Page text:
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Mini strokes 'more damaging than thought'

Mini strokes 'more damaging than thought'
28th January 2011

Transient ischemic attacks, or 'mini strokes', cause more damage than was previously thought, researchers have found.

A study, conducted by Lara Boyd, a neuroscientist with the Brain Research Centre at Vancouver Coastal Health Research Institute and the University of British Columbia, used transcranial magnetic stimulation to look at brain activity in patients who had experienced a mini stroke compared to those who had not.

It was found that the damage caused by a mini stroke can last up to two weeks following the event, with the affected side of the brain electrically suppressed and hard to activate.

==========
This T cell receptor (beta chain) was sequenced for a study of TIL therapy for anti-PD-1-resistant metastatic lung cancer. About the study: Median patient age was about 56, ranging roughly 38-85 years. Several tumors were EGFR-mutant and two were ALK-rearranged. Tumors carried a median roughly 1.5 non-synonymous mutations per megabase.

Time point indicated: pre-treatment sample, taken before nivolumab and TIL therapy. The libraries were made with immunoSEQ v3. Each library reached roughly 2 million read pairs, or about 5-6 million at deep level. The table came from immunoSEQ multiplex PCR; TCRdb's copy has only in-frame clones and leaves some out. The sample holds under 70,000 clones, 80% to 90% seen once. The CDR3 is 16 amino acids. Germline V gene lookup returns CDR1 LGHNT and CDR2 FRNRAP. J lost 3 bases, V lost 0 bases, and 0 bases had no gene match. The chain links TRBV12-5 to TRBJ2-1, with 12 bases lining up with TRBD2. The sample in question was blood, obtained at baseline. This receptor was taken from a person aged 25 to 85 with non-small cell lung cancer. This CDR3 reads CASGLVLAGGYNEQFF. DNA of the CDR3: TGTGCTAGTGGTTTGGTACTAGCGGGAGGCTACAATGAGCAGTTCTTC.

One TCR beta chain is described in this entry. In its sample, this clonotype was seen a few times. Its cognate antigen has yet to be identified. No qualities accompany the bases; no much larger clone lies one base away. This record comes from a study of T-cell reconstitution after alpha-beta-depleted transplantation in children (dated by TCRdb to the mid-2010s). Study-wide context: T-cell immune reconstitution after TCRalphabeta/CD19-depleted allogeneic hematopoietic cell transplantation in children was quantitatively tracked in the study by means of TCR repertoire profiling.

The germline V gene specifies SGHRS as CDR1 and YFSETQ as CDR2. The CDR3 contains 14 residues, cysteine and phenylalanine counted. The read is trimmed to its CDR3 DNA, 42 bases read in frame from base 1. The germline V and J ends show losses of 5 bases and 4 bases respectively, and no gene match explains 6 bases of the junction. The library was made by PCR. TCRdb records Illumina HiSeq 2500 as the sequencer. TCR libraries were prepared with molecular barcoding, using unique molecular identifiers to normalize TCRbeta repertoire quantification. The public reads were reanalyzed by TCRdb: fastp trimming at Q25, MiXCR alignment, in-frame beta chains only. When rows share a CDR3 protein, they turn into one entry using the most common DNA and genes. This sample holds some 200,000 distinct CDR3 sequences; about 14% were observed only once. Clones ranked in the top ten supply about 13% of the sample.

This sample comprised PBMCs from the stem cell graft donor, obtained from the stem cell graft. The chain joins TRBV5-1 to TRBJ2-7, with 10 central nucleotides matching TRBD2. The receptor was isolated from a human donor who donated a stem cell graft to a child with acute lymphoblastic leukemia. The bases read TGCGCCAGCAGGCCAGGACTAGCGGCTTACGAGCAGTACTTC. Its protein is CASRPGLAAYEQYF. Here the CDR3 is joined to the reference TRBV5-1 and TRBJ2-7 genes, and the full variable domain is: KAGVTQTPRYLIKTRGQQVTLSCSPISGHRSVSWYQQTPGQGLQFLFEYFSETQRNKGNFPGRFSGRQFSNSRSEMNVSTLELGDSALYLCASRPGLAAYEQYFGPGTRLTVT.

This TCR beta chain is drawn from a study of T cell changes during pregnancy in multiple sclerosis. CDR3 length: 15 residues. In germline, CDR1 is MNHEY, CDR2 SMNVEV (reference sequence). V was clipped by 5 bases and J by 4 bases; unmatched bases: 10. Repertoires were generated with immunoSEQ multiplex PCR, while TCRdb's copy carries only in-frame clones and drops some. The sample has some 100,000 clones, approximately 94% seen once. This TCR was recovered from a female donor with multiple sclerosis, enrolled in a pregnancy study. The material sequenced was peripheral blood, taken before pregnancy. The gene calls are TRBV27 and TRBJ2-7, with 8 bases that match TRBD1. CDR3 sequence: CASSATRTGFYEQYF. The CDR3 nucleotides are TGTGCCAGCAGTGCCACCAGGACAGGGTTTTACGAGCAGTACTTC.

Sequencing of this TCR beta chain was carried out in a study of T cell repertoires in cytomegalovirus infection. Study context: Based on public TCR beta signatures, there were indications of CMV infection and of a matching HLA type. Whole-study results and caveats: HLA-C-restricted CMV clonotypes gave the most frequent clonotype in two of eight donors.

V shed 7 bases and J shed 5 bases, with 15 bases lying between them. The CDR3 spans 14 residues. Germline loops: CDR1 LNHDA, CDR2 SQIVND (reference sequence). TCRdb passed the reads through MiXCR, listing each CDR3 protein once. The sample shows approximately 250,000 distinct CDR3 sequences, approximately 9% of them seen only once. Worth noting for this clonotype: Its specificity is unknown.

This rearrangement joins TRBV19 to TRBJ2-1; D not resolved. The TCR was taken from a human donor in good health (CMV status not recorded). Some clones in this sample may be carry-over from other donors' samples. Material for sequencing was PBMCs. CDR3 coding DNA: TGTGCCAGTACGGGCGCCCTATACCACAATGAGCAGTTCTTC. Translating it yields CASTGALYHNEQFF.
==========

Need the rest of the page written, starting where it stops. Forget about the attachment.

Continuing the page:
Experiencing a mini stroke involves symptoms such as sudden severe headaches, weakness, numbness or changes in vision. Having one of these also puts people at a higher risk of experiencing a major one.

This comes after the Manchester Evening News reported that Daniel Adams, 36, is holding his first exhibition after using painting to help him recover from a stroke.

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